Dec 072012

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By Joe Bendel. She was one the biggest stars of her generation but the press was out to get her. Eerily, Ruan Lingyu’s short life paralleled the trajectories of her most tragic roles. Her career was marked by scandal, making her story a natural for big screen adaptation. Mixing narrative with documentary snippets, Stanley Kwan sympathetically profiles Ruan in Center Stage, which fittingly concludes the Asia Society’s Goddess film series tomorrow.

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There are two divas in Stage, Ruan and Lily Li, played by two divas of a later generation: Maggie Cheung and Carina Lau, respectively. A gifted actress, Ruan is often called the Greta Garbo of Republican China. She gained fame as a romantic heroine, but is now best remembered for her more politically charged films. Unfortunately, she fell for the wrong man at an early age. Arguably, it was a mistake Ruan significantly repeated once, perhaps twice. Ultimately, her ne’er do well ex would serve as the media’s willing tool.

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Stage can be quite maddening, because it recreates scenes from many of Ruan’s films that are now considered lost. Many of them look like they were really darn good, but we can only hope they eventually turn up in a mysterious film vault someplace. Naturally, Kwan also gives the audience a behind-the-scenes look at the surviving classics, Goddess and New Women, which kicked off the Asia Society’s retrospective last month.

Cheung is not a bad likeness for Ruan, perfectly expressing her brittle vulnerability. Her Ruan struggles to maintain a placid façade, but she obviously feels the sleights of others on a very deep level. Indeed, screenwriter Peggy Chiao clearly ascribes a great deal of her success as an actress to her remarkable empathy. It is a star turn from Cheung, justly awarded best actress at the 42nd Berlinale.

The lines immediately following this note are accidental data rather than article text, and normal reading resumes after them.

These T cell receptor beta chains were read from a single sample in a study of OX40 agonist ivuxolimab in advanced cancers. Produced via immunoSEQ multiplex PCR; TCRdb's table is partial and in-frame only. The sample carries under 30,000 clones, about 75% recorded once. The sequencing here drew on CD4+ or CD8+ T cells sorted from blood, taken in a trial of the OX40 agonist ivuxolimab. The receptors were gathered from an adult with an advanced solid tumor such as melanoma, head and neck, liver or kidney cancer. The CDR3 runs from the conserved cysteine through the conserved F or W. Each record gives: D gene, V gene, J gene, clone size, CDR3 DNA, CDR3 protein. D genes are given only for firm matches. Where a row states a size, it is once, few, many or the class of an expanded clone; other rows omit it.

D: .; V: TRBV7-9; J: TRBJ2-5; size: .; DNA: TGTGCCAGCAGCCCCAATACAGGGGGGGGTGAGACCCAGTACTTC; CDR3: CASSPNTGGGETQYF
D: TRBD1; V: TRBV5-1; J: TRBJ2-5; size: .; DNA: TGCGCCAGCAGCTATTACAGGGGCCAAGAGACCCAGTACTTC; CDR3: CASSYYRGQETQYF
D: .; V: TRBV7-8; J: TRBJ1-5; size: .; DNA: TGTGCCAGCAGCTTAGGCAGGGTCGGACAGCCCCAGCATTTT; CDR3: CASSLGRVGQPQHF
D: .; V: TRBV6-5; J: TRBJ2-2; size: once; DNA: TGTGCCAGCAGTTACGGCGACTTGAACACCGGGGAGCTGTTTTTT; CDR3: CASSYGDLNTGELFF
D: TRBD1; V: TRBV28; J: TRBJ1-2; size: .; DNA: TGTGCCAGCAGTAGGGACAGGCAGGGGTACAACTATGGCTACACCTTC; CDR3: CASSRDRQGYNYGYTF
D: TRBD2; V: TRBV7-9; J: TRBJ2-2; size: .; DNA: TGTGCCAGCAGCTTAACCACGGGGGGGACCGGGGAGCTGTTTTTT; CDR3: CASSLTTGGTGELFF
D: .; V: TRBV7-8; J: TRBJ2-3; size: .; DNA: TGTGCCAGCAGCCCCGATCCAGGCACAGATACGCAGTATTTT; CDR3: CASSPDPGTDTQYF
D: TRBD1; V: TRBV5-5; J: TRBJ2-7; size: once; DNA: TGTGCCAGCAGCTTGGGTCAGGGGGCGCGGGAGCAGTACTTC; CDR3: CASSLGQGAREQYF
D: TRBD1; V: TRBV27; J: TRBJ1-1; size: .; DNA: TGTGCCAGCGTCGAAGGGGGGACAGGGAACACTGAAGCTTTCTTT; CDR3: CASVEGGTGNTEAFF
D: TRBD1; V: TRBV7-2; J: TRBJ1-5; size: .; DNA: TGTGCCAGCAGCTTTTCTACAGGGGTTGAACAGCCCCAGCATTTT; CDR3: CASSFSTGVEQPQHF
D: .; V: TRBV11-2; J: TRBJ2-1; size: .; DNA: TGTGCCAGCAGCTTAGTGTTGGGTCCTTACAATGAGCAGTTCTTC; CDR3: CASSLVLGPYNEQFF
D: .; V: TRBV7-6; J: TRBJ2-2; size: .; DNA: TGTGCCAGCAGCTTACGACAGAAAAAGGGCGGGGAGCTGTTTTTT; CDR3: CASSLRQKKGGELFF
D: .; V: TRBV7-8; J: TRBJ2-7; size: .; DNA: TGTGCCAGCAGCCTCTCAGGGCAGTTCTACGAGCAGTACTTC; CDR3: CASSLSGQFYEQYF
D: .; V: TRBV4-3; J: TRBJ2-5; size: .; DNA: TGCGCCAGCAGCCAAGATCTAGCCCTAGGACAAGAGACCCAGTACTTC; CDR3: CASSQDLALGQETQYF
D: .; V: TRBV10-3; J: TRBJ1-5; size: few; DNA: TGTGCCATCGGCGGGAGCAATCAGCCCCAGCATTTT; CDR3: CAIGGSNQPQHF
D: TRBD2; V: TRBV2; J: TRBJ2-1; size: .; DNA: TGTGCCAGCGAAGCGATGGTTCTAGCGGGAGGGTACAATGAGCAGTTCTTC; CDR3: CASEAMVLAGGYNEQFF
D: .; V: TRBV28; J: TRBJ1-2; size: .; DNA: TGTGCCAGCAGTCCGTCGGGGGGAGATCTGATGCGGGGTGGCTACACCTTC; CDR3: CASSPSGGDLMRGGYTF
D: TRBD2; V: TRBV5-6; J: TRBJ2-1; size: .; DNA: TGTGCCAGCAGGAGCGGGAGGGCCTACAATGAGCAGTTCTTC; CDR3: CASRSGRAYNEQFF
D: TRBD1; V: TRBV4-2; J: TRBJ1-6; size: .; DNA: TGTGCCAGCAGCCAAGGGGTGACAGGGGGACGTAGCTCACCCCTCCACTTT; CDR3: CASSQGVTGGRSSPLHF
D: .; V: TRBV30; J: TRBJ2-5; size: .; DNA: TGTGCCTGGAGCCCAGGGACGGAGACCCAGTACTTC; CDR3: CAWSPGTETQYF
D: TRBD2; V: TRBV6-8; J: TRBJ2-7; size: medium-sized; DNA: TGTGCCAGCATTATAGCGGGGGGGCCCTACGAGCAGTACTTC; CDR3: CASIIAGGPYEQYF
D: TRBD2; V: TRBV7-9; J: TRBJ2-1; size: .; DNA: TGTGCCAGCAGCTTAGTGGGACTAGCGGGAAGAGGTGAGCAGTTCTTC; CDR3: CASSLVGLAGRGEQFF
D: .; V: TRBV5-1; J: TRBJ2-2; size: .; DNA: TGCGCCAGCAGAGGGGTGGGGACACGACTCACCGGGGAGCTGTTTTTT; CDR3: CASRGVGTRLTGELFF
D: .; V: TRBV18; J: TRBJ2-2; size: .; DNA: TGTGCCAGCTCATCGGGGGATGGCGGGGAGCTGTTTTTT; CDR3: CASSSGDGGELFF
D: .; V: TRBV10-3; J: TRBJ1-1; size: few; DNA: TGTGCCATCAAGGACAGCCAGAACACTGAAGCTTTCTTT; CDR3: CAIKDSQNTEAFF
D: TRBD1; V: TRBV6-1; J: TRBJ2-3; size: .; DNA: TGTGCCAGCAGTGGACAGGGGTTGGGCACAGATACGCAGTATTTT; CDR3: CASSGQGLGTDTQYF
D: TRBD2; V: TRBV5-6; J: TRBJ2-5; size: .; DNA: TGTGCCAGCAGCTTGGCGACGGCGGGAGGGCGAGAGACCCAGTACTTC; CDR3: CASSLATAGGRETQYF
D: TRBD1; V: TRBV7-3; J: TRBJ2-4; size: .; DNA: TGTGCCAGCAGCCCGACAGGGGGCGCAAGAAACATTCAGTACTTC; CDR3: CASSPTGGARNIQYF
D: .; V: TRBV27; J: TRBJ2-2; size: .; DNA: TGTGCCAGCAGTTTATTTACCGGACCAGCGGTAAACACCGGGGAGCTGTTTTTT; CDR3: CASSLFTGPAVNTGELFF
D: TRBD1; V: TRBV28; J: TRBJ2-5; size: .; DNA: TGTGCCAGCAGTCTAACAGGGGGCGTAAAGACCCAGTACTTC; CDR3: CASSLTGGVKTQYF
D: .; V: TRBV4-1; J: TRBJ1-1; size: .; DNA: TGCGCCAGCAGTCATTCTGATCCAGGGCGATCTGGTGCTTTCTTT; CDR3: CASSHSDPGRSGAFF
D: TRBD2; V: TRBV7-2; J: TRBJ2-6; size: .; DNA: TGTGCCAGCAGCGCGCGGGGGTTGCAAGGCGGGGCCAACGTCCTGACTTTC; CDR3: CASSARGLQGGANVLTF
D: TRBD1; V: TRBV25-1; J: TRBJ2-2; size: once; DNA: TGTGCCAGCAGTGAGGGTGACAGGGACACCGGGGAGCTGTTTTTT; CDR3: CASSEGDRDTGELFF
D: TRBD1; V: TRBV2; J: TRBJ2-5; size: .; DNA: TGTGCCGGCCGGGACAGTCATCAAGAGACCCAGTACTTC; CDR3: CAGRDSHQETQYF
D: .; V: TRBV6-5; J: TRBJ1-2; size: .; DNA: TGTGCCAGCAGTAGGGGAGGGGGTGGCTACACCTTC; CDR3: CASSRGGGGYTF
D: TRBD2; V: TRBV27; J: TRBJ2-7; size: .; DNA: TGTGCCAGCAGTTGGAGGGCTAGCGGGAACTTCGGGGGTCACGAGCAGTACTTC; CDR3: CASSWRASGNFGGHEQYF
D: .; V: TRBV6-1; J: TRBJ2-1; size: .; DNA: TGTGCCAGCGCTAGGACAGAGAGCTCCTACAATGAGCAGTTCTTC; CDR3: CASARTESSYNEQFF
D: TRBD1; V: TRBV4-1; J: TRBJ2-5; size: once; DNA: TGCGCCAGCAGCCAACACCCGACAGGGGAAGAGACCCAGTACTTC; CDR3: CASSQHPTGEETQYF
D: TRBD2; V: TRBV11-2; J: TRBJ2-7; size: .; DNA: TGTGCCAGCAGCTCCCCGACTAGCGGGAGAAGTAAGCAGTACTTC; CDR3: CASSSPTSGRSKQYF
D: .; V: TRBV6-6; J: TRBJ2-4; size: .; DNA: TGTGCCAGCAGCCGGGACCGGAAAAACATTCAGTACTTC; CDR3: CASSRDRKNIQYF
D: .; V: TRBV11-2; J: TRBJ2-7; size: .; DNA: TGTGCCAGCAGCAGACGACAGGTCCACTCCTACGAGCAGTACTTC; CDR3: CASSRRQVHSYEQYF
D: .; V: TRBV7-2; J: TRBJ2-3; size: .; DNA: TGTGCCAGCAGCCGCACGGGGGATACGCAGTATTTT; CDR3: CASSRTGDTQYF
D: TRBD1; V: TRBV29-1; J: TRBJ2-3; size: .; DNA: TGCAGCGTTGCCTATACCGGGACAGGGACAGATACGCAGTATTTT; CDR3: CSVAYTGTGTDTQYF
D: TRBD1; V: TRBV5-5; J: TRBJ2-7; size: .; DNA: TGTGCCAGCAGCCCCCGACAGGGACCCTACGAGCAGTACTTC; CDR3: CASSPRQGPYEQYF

Kwan’s talking head segments, both archival and original black-and-white interviews with cast and crew, give the film a stop-and-start rhythm that can be distracting. Still, much of this commentary is rather interesting stuff, including the final sit-down granted by Li Lily, Ruan’s friend and fellow diva (represented in the Goddess series with Daybreak). Cheung’s sympathetic take on Ruan adds an intriguing meta-dimension to the film. Her candid segments also serve as a reminder how striking she is, considering how pale and drawn she often looks when appearing in character as Ruan.

At well over two and a half hours, Stage truly brims with ambition. Sort of the HK equivalent of Jessica Lange’s Frances Farmer bio-pic, it is a finely crafted period production that should satisfy Ruan’s fans with its earnest ardor for their star. Viewers will come to feel like they understand the exquisitely morose idol, yet suspect there is something about her that will always remain unknowable. Anchored by a great lead performance, Center Stage is highly recommended for fans of Ruan, Cheung, and Hong Kong cinema in general when it screens tomorrow (12/8), wrapping up the Goddess film series at the Asia Society.